This is a Creole-style shrimp etouffee made with tomatoes, fresh shrimp, and the "holy trinity" of onion, celery, and bell pepper. If you're looking to jazz up mealtimes, this is a really tasty dish to start with.
Etouffee is a French word means "smothered" or "suffocated." As you can see in the photo, the shrimp is smothered with a combination of chopped vegetables and tomatoes in a rich brown roux.
The brown roux and the addition of tomatoes are typical of a Creole étouffée.
This is also a great make-ahead recipe. Prepare the sauce but don't add the shrimp. Just before dinnertime, make the rice. Bring the sauce to a simmer, add the shrimp, and continue with the recipe.
- 7 tablespoons unsalted butter*
- 1 large onion (chopped)
- 1 1/2 cup celery (chopped)
- 1 cup bell pepper, green or a combination of green and red (chopped)
- 3 cloves garlic (minced)
- 6 tablespoons flour
- 8 ounces clam juice or shrimp stock
- 1 (14.5-ounce) can diced tomatoes
- 1 bay leaf
- 1 to 2 tablespoons Creole seasoning (preferably salt-free)
- 1/4 teaspoon ground black pepper
- Dash of salt, to taste
- 1 1/2 to 2 pounds fresh shrimp (peeled and deveined)
- 2 cups of hot boiled rice, for serving
- Garnish: fresh parsley or sliced green onion tops (chopped)
- First, clarify the butter. Melt the butter in a heavy saucepan over low heat. Let it simmer until the foam rises to the top. Once the butter stops making crackling noises and there is no longer any foam rising to the top, remove from the heat and let it cool slightly. Most of the solids will be on the bottom. Skim off any foam with a spoon. Strain through a cheesecloth-lined strainer.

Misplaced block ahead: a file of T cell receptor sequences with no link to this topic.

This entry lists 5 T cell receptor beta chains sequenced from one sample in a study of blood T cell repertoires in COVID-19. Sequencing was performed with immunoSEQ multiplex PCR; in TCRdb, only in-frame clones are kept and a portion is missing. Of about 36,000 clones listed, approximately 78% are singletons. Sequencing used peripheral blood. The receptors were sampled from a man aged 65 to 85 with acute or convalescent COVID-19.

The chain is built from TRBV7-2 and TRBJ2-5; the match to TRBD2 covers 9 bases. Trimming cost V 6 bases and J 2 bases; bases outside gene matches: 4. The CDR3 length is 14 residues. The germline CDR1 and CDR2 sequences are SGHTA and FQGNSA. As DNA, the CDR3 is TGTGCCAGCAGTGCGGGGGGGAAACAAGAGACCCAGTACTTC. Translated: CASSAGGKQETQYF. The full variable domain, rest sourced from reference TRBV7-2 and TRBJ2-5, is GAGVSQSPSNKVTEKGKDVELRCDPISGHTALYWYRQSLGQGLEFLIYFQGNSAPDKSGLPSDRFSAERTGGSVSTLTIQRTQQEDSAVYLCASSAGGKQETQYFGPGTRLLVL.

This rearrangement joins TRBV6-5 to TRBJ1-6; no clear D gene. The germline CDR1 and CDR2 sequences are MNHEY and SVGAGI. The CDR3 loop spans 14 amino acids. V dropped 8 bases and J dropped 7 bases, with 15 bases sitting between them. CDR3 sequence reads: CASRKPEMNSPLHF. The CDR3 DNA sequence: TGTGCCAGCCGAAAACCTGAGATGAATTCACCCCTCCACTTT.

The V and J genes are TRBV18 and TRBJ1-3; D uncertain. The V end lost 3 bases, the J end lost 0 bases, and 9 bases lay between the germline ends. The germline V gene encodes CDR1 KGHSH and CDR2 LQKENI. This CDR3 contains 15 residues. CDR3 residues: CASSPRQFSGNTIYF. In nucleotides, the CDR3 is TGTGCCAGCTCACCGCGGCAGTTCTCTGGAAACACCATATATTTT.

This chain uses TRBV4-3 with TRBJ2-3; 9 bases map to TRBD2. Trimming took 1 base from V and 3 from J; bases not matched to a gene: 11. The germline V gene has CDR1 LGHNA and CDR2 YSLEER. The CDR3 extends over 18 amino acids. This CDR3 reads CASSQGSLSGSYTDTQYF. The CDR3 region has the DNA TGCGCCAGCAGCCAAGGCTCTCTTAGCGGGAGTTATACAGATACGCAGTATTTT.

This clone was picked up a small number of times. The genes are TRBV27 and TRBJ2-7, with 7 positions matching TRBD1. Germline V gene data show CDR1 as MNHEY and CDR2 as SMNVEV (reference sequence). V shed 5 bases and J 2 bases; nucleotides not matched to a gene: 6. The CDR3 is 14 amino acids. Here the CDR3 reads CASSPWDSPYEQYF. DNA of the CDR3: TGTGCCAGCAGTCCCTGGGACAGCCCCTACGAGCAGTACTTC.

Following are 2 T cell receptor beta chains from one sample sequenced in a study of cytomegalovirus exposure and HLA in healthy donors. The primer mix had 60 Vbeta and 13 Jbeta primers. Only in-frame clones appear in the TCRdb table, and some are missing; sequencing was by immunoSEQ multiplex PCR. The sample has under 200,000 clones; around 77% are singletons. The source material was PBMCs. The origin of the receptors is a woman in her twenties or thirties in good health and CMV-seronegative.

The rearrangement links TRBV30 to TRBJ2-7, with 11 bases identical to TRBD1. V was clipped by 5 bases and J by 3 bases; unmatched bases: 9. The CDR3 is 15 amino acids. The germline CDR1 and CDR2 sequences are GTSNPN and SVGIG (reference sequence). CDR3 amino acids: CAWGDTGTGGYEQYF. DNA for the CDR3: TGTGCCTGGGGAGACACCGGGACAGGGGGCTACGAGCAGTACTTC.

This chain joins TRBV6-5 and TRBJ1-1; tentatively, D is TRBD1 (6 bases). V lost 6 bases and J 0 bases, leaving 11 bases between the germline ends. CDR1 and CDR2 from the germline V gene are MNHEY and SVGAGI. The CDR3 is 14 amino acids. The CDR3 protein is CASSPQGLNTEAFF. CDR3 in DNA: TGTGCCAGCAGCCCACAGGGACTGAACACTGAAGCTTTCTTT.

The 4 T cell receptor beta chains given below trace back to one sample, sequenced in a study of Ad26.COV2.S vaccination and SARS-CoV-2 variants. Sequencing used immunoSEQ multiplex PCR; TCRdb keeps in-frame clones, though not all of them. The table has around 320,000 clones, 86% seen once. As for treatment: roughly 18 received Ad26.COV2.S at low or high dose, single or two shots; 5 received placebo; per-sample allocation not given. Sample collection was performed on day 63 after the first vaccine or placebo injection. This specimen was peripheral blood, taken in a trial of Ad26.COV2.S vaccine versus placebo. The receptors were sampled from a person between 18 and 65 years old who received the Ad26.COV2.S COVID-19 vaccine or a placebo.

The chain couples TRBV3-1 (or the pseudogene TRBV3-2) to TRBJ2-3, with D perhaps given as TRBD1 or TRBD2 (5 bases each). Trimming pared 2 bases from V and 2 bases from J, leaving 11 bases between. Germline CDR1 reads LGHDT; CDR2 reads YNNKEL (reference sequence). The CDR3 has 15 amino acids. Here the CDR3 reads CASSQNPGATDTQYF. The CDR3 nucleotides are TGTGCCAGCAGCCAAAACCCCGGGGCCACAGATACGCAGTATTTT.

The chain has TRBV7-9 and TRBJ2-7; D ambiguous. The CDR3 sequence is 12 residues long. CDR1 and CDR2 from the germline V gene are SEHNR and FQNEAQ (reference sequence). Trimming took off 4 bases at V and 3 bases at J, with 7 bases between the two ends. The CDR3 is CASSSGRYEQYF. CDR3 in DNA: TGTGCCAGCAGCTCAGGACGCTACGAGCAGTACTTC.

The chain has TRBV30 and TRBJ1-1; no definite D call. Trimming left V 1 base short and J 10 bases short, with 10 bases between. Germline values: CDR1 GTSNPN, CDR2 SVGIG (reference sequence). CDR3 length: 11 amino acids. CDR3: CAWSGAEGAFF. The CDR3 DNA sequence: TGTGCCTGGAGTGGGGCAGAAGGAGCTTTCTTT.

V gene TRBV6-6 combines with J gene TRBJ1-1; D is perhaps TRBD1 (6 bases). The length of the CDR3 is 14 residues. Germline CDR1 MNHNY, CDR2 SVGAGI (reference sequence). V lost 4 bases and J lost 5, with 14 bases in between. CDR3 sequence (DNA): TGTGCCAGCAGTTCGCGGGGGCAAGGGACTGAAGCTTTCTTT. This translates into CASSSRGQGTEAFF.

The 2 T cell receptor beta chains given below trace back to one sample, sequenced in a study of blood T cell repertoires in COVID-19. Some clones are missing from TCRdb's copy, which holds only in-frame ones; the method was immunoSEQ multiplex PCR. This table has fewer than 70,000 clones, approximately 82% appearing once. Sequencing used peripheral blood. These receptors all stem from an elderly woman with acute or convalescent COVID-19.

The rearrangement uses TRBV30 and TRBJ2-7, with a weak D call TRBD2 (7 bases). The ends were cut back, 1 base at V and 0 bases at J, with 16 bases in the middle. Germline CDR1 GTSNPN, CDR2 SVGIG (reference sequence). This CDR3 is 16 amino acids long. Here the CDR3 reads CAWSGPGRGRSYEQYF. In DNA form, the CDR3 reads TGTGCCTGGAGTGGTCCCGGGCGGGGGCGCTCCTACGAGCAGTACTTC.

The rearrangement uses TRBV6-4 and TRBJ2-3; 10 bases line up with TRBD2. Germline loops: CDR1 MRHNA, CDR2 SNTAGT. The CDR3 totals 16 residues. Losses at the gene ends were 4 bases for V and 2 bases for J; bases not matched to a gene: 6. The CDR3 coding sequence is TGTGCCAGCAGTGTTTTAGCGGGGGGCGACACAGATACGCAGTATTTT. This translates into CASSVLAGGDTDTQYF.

- After clarifying the butter, you will have about 4 to 5 tablespoons for the roux.
- Chop the onions, celery, bell pepper, and garlic. Set aside.
- Put the clarified butter in a Dutch oven or large heavy saucepan. Heat over medium-low heat and add the flour.
- Cook, whisking constantly, until the roux is golden brown, about the color of peanut butter.
- Add the chopped vegetables to the roux and continue cooking, stirring frequently, until the onions are translucent, about 10 to 12 minutes.
- Add the clam juice or shrimp stock and tomatoes, along with 1 tablespoon of the Creole seasoning, bay leaf, and ground black pepper. Bring to a boil. Reduce heat to low and simmer for 30 to 45 minutes, or until the vegetables are softened.
- If the sauce mixture seems too thick, thin it with a little more clam juice, shrimp stock, or some chicken broth.
- Taste and add more Creole seasoning and salt, as needed.
- Add the shrimp and continue cooking for about 3 to 4 minutes, or until the shrimp are cooked through.
- For each serving, put a big scoop of rice in the center of a deep plate or shallow bowl. Spoon the shrimp étouffée around the rice. Sprinkle with a little fresh chopped parsley or green onion tops.
- Serve with a simple tossed salad and crusty French bread or rolls.
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